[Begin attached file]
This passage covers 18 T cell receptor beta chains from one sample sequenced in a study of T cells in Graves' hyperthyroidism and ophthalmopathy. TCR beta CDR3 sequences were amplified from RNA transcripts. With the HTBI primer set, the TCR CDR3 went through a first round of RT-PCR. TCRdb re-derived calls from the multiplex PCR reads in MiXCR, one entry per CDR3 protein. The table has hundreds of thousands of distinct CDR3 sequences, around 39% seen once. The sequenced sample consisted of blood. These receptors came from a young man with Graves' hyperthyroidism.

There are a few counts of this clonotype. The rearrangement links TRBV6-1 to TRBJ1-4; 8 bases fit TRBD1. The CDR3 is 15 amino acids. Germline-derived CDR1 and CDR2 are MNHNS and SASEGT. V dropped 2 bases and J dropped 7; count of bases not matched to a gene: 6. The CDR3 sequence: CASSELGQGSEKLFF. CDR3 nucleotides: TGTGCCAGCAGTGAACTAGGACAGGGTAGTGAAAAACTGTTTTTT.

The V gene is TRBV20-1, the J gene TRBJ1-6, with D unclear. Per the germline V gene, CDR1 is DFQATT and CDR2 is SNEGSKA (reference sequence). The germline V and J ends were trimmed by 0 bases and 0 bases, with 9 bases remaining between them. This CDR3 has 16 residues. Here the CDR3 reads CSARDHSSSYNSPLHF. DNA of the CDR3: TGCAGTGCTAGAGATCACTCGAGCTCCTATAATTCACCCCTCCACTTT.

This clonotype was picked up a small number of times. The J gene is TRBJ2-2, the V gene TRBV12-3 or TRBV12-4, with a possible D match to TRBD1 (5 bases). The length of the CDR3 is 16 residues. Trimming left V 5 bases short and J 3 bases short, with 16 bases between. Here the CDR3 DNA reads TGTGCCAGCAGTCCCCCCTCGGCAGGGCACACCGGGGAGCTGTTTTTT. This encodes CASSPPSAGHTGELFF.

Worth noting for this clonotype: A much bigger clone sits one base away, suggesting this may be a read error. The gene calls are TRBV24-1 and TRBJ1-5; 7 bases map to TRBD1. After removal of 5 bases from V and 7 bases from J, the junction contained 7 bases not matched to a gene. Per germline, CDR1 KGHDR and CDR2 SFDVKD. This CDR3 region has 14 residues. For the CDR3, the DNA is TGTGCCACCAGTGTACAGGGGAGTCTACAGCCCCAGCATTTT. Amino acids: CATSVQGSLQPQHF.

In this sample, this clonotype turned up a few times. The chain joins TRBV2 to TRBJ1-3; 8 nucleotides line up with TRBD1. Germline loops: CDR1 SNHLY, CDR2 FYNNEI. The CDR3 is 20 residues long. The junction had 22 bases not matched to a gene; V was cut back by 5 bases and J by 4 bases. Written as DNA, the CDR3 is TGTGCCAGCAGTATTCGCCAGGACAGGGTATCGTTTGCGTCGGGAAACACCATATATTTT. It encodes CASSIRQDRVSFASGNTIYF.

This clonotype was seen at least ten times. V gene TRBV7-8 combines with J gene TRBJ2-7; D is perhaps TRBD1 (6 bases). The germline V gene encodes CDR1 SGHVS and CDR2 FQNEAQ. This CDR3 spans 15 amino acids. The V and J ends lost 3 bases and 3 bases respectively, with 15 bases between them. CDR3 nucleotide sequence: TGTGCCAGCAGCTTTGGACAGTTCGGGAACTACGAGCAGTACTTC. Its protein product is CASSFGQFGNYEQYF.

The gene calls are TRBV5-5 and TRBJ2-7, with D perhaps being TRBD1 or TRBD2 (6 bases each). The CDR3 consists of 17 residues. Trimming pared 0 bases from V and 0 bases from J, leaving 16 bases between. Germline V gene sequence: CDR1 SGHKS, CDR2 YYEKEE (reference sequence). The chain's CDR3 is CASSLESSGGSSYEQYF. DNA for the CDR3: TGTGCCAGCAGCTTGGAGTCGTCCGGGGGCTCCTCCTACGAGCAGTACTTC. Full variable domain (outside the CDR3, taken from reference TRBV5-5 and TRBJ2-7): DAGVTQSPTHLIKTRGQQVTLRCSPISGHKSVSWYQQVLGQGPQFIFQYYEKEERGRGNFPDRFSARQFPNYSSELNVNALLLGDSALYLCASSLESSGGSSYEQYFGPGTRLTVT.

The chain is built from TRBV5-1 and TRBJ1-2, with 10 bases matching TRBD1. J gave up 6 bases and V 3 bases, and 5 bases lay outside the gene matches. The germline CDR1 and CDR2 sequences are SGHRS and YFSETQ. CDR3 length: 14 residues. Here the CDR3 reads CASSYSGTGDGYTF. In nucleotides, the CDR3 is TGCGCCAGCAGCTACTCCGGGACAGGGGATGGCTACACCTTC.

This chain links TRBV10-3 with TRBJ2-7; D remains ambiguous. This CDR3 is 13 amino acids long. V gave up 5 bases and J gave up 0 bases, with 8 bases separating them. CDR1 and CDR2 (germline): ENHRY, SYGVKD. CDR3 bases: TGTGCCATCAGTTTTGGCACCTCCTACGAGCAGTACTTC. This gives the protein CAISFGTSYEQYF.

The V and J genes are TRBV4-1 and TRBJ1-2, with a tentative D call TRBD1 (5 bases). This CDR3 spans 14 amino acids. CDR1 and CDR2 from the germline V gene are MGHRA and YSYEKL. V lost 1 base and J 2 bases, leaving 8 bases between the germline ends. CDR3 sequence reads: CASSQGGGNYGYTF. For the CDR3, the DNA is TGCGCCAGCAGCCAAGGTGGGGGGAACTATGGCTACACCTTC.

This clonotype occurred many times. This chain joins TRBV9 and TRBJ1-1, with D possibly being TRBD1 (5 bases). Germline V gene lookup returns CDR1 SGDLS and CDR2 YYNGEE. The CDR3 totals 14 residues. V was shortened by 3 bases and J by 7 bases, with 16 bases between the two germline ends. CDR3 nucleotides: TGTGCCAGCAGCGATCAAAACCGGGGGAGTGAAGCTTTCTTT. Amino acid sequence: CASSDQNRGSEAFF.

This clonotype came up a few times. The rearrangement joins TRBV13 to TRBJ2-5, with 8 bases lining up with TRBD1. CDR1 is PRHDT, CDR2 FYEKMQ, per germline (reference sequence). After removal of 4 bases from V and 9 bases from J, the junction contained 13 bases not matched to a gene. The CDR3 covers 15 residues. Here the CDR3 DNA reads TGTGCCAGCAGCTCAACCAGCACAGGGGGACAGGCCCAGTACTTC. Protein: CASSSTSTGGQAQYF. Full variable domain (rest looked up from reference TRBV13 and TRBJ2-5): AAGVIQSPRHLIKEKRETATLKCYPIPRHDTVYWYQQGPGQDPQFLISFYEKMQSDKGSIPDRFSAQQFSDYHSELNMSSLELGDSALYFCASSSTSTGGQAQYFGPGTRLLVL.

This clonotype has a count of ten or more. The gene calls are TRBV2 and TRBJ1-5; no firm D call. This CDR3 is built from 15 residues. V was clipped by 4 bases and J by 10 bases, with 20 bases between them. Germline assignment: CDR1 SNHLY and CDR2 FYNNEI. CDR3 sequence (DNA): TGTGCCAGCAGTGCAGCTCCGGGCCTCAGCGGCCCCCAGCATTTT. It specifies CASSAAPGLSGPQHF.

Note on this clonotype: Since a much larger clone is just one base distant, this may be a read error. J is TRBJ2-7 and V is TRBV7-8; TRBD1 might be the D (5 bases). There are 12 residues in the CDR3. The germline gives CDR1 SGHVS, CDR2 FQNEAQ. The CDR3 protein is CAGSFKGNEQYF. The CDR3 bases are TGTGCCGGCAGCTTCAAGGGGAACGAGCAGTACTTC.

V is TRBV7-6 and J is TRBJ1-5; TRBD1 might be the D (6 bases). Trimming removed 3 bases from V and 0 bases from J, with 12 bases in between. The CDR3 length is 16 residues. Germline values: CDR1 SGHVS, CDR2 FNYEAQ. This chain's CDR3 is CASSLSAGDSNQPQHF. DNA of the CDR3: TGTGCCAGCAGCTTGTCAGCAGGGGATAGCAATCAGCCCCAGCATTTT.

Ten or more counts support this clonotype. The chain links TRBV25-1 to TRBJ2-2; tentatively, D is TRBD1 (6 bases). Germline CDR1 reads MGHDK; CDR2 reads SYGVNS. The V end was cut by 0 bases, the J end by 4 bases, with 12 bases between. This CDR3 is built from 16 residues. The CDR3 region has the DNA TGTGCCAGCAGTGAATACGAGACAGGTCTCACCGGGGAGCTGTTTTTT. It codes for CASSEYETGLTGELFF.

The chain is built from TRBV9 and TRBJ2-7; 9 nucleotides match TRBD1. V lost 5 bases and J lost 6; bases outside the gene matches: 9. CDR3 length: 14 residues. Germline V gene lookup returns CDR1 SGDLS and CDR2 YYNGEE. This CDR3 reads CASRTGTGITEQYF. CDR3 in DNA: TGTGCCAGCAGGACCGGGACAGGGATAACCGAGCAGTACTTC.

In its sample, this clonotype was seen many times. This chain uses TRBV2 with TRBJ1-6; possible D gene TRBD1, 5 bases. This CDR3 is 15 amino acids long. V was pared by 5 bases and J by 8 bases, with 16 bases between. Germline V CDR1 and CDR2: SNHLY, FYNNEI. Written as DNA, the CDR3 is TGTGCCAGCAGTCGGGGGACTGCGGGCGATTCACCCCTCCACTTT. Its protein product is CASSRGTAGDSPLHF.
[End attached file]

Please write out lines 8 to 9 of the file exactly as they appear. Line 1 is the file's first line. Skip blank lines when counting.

The gene calls are TRBV5-5 and TRBJ2-7, with D perhaps being TRBD1 or TRBD2 (6 bases each). The CDR3 consists of 17 residues. Trimming pared 0 bases from V and 0 bases from J, leaving 16 bases between. Germline V gene sequence: CDR1 SGHKS, CDR2 YYEKEE (reference sequence). The chain's CDR3 is CASSLESSGGSSYEQYF. DNA for the CDR3: TGTGCCAGCAGCTTGGAGTCGTCCGGGGGCTCCTCCTACGAGCAGTACTTC. Full variable domain (outside the CDR3, taken from reference TRBV5-5 and TRBJ2-7): DAGVTQSPTHLIKTRGQQVTLRCSPISGHKSVSWYQQVLGQGPQFIFQYYEKEERGRGNFPDRFSARQFPNYSSELNVNALLLGDSALYLCASSLESSGGSSYEQYFGPGTRLTVT.

The chain is built from TRBV5-1 and TRBJ1-2, with 10 bases matching TRBD1. J gave up 6 bases and V 3 bases, and 5 bases lay outside the gene matches. The germline CDR1 and CDR2 sequences are SGHRS and YFSETQ. CDR3 length: 14 residues. Here the CDR3 reads CASSYSGTGDGYTF. In nucleotides, the CDR3 is TGCGCCAGCAGCTACTCCGGGACAGGGGATGGCTACACCTTC.